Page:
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Today's Stichomancy for Peter Gabriel

The first excerpt represents the element of Air. It speaks of mental influences and the process of thought, and is drawn from Under the Red Robe by Stanley Weyman:

the tigerish glare which flickered for an instant in his eyes gave place to a languid smile, and he shrugged his shoulders.

'EH BIEN!,' he said with marvellous composure. 'Taken at last! Well, I was tired of it.'

'You are my prisoner, M. de Cocheforet,' I answered. 'Move a hand and I kill you. But you have still a choice.'

'Truly?' he said, raising his eyebrows.

'Yes. My orders are to take you to Paris alive or dead. Give me your parole that you will make no attempt to escape, and you shall go thither at your ease and as a gentleman. Refuse, and I shall disarm and bind you, and you go as a prisoner.'

The second excerpt represents the element of Fire. It speaks of emotional influences and base passions, and is drawn from The Augsburg Confession by Philip Melanchthon:

themselves show. But if it be impossible to obtain a mitigation of such observances as cannot be kept without sin, we are bound to follow the apostolic rule, Acts 5, 29, which commands us to obey God rather than men.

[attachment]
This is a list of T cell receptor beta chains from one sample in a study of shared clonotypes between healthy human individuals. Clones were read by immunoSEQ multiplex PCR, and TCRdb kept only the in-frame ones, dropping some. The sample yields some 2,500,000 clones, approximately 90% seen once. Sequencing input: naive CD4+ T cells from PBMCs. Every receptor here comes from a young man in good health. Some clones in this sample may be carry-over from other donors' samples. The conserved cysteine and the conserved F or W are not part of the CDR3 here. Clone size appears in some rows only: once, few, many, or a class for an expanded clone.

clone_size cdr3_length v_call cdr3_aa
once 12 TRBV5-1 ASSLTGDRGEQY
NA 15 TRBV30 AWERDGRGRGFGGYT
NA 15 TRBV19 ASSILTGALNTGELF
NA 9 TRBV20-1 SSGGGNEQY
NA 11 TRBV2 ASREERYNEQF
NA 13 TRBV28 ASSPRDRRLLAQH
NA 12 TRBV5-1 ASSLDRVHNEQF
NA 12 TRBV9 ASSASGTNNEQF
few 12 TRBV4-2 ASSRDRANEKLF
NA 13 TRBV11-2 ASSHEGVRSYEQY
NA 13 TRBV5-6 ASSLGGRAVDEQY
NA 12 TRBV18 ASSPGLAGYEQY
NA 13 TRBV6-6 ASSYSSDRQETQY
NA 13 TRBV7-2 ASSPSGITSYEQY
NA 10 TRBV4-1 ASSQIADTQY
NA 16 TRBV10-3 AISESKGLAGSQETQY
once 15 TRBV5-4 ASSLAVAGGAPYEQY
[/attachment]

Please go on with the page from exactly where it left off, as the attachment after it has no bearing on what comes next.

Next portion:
Peter, 1 Pet. 5, 3, forbids bishops to be lords, and to rule over the churches. It is not our design now to wrest the government from the bishops, but this one thing is asked, namely, that they allow the Gospel to be purely taught, and that they relax some few observances which cannot be kept without sin. But if they make no concession, it is for them to see how they shall give account to God for furnishing, by

The third excerpt represents the element of Water. It speaks of pure spiritual influences and feelings of love, and is drawn from Madam How and Lady Why by Charles Kingsley:

Lady Why is utterly good and kind I know full well; and I believe that, in her case too, the old proverb holds, "Like mistress, like servant;" and that the more we know of Madam How, the more we shall be content with her, and ready to submit to whatever she does: but not with that stupid resignation which some folks preach who do not believe in lady Why--that is no resignation at all. That is merely saying -

"What can't be cured Must be endured,"

like a donkey when he turns his tail to a hail-storm,--but the true resignation, the resignation which is fit for grown people

The fourth excerpt represents the element of Earth. It speaks of physical influences and the impact of the unseen on the visible world, and is drawn from Confessio Amantis by John Gower:

Which lacketh ofte in many place To him that can noght sitte stille, Which elles scholde have al his wille. The vice cleped Avantance With Pride hath take his aqueintance, 2400 So that his oghne pris he lasseth, When he such mesure overpasseth That he his oghne Herald is. That ferst was wel is thanne mis, That was thankworth is thanne blame, And thus the worschipe of his name

Confessio Amantis